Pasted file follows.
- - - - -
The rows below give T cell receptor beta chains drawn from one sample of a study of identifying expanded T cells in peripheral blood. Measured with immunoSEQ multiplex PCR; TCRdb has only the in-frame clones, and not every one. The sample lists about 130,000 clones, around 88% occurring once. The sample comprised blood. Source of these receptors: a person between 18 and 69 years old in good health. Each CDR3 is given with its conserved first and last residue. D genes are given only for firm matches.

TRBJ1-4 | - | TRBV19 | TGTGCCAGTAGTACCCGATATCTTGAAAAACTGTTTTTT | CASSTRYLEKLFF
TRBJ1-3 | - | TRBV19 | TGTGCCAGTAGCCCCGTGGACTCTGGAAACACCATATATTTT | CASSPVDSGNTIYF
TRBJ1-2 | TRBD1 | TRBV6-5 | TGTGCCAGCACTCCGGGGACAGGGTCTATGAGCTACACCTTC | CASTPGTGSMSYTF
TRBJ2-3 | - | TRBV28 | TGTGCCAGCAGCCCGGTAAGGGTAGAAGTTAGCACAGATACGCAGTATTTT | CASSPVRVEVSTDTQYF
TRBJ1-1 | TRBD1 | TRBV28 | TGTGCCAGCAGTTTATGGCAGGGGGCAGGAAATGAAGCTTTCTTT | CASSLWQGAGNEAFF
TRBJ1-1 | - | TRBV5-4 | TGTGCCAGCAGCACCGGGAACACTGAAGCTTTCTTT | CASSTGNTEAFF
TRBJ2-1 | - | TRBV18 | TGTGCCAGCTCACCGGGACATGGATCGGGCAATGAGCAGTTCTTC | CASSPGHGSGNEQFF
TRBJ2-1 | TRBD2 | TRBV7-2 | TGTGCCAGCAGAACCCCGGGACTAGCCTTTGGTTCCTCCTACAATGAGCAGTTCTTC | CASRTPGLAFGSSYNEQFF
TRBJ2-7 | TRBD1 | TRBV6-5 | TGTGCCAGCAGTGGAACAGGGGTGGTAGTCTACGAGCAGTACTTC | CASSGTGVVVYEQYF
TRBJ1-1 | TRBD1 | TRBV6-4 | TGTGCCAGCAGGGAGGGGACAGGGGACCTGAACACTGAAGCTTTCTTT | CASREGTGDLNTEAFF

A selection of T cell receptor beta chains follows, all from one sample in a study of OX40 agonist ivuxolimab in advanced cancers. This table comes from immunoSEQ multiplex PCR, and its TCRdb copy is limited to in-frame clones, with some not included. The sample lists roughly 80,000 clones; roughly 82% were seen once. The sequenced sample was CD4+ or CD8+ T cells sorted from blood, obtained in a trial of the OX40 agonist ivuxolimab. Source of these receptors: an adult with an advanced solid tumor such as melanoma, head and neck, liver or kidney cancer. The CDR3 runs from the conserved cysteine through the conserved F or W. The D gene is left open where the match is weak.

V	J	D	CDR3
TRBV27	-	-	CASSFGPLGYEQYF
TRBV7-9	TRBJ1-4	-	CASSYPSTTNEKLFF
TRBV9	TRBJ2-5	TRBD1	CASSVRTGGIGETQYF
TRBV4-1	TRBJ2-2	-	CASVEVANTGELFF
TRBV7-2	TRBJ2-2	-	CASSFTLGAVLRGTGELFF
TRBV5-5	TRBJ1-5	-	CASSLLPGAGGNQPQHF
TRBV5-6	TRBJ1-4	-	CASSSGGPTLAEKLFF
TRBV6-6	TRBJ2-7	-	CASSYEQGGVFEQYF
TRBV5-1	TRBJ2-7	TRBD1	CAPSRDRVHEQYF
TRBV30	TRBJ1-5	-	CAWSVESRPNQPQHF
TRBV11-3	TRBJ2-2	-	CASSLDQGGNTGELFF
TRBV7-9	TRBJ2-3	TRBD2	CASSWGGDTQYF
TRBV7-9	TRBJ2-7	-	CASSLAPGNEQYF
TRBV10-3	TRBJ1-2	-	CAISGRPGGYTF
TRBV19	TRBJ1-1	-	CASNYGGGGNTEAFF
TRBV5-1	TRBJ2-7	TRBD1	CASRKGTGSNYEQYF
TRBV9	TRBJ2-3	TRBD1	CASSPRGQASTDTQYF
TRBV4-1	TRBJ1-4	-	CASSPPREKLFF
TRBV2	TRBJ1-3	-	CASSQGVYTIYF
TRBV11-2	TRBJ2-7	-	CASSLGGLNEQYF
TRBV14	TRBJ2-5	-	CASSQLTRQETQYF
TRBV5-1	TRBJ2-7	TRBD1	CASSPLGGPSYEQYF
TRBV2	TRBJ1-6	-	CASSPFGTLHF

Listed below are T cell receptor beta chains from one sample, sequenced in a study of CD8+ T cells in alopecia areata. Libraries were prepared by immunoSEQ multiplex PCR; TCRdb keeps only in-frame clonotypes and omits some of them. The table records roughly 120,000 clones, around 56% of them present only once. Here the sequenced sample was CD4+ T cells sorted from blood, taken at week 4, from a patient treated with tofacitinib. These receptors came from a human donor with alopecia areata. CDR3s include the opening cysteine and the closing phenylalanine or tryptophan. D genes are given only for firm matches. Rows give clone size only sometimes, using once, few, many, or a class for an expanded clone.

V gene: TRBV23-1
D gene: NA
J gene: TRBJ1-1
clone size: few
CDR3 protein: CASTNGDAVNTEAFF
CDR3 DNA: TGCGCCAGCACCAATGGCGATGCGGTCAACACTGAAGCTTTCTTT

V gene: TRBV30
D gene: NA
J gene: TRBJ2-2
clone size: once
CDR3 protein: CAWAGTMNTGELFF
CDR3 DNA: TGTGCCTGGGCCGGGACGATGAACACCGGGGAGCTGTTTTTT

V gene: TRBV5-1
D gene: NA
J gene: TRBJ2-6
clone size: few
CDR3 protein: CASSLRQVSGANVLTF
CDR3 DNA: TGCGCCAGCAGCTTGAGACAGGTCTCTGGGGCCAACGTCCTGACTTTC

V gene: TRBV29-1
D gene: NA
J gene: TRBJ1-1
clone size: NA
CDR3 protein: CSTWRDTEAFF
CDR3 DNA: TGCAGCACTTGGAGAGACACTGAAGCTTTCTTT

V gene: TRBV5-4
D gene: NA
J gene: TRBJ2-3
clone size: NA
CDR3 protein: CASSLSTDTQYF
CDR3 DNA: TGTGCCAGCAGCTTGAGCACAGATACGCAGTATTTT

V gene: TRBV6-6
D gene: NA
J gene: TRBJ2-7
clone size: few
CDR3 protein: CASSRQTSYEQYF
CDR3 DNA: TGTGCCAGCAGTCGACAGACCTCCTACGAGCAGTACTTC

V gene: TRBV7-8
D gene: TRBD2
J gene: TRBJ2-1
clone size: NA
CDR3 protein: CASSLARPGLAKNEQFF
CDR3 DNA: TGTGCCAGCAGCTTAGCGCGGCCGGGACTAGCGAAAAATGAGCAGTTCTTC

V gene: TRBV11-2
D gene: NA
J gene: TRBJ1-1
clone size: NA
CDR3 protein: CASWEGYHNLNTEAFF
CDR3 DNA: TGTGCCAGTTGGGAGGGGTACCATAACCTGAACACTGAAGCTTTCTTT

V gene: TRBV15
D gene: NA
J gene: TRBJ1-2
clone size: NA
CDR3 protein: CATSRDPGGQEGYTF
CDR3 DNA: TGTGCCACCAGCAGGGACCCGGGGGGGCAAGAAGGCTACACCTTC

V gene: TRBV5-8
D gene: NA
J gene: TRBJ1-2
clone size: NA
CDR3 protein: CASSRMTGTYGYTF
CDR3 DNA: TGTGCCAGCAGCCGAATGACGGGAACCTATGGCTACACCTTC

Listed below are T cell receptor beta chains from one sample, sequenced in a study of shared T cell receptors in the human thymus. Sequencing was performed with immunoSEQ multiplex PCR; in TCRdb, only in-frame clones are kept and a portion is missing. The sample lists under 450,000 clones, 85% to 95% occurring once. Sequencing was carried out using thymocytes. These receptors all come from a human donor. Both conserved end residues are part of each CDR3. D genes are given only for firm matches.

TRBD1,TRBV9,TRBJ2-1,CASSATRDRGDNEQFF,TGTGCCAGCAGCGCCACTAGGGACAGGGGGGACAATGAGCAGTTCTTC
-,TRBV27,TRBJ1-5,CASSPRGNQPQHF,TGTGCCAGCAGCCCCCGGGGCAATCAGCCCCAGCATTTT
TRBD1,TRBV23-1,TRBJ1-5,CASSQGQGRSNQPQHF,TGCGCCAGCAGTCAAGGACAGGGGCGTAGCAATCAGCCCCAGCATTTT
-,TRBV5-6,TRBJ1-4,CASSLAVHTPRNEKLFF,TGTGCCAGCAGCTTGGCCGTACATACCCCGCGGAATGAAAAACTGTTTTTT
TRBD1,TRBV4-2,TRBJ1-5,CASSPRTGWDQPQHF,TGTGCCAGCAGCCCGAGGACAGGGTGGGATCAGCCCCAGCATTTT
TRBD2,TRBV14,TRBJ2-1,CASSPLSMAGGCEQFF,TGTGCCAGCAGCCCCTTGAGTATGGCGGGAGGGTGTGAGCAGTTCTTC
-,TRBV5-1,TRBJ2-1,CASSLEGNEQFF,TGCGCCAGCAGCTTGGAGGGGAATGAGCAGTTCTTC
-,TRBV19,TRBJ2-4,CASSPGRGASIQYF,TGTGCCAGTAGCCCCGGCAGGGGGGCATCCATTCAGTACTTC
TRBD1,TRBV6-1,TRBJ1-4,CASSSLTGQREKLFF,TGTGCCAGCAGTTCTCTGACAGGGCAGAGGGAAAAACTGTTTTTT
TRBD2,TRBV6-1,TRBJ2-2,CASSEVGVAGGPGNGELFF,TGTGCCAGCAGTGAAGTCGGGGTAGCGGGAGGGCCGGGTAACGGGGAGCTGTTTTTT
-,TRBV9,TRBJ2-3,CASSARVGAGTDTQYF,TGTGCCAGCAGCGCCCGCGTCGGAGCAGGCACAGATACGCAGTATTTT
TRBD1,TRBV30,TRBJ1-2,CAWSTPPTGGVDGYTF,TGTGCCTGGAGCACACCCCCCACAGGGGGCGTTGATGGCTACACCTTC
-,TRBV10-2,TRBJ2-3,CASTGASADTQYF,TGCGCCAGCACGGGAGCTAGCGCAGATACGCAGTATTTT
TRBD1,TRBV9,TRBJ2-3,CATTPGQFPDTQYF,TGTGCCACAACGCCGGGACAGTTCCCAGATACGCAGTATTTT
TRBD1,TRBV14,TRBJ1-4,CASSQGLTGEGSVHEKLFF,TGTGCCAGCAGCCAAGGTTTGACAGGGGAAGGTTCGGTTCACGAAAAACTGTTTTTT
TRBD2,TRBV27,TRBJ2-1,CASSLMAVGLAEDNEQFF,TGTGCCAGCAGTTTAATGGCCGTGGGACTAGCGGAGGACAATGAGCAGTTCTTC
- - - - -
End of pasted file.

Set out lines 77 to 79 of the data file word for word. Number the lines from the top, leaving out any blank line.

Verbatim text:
clone size: NA
CDR3 protein: CASSLARPGLAKNEQFF
CDR3 DNA: TGTGCCAGCAGCTTAGCGCGGCCGGGACTAGCGAAAAATGAGCAGTTCTTC